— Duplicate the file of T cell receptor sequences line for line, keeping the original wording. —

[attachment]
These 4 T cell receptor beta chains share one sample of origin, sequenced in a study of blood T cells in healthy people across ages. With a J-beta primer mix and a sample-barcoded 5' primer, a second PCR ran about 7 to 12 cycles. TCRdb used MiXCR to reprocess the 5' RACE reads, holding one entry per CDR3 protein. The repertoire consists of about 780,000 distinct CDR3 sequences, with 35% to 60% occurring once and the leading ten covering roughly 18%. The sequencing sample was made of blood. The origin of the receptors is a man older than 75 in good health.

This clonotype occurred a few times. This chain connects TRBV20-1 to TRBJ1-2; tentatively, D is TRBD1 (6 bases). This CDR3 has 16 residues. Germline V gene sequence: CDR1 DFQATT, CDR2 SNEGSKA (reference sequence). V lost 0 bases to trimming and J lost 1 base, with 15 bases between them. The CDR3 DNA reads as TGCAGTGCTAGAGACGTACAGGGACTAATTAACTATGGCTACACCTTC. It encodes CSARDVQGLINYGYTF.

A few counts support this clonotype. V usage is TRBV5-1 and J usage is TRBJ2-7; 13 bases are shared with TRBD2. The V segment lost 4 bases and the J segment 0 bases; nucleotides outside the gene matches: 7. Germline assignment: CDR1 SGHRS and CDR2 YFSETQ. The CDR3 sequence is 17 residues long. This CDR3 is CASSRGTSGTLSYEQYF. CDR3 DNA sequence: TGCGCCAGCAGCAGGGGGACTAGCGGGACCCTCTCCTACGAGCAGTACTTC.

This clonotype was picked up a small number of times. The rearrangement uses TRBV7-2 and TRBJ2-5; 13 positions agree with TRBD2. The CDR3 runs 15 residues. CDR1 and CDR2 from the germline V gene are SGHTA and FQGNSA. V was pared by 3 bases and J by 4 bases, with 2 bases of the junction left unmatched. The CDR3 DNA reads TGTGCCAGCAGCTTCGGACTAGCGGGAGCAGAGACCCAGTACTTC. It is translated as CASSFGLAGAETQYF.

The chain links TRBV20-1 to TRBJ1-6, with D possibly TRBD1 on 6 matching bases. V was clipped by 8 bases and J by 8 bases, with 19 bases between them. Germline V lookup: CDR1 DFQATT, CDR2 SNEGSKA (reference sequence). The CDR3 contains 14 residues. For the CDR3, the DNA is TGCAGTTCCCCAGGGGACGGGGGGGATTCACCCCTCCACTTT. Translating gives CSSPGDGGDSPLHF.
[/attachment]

These 4 T cell receptor beta chains share one sample of origin, sequenced in a study of blood T cells in healthy people across ages. With a J-beta primer mix and a sample-barcoded 5' primer, a second PCR ran about 7 to 12 cycles. TCRdb used MiXCR to reprocess the 5' RACE reads, holding one entry per CDR3 protein. The repertoire consists of about 780,000 distinct CDR3 sequences, with 35% to 60% occurring once and the leading ten covering roughly 18%. The sequencing sample was made of blood. The origin of the receptors is a man older than 75 in good health.

This clonotype occurred a few times. This chain connects TRBV20-1 to TRBJ1-2; tentatively, D is TRBD1 (6 bases). This CDR3 has 16 residues. Germline V gene sequence: CDR1 DFQATT, CDR2 SNEGSKA (reference sequence). V lost 0 bases to trimming and J lost 1 base, with 15 bases between them. The CDR3 DNA reads as TGCAGTGCTAGAGACGTACAGGGACTAATTAACTATGGCTACACCTTC. It encodes CSARDVQGLINYGYTF.

A few counts support this clonotype. V usage is TRBV5-1 and J usage is TRBJ2-7; 13 bases are shared with TRBD2. The V segment lost 4 bases and the J segment 0 bases; nucleotides outside the gene matches: 7. Germline assignment: CDR1 SGHRS and CDR2 YFSETQ. The CDR3 sequence is 17 residues long. This CDR3 is CASSRGTSGTLSYEQYF. CDR3 DNA sequence: TGCGCCAGCAGCAGGGGGACTAGCGGGACCCTCTCCTACGAGCAGTACTTC.

This clonotype was picked up a small number of times. The rearrangement uses TRBV7-2 and TRBJ2-5; 13 positions agree with TRBD2. The CDR3 runs 15 residues. CDR1 and CDR2 from the germline V gene are SGHTA and FQGNSA. V was pared by 3 bases and J by 4 bases, with 2 bases of the junction left unmatched. The CDR3 DNA reads TGTGCCAGCAGCTTCGGACTAGCGGGAGCAGAGACCCAGTACTTC. It is translated as CASSFGLAGAETQYF.

The chain links TRBV20-1 to TRBJ1-6, with D possibly TRBD1 on 6 matching bases. V was clipped by 8 bases and J by 8 bases, with 19 bases between them. Germline V lookup: CDR1 DFQATT, CDR2 SNEGSKA (reference sequence). The CDR3 contains 14 residues. For the CDR3, the DNA is TGCAGTTCCCCAGGGGACGGGGGGGATTCACCCCTCCACTTT. Translating gives CSSPGDGGDSPLHF.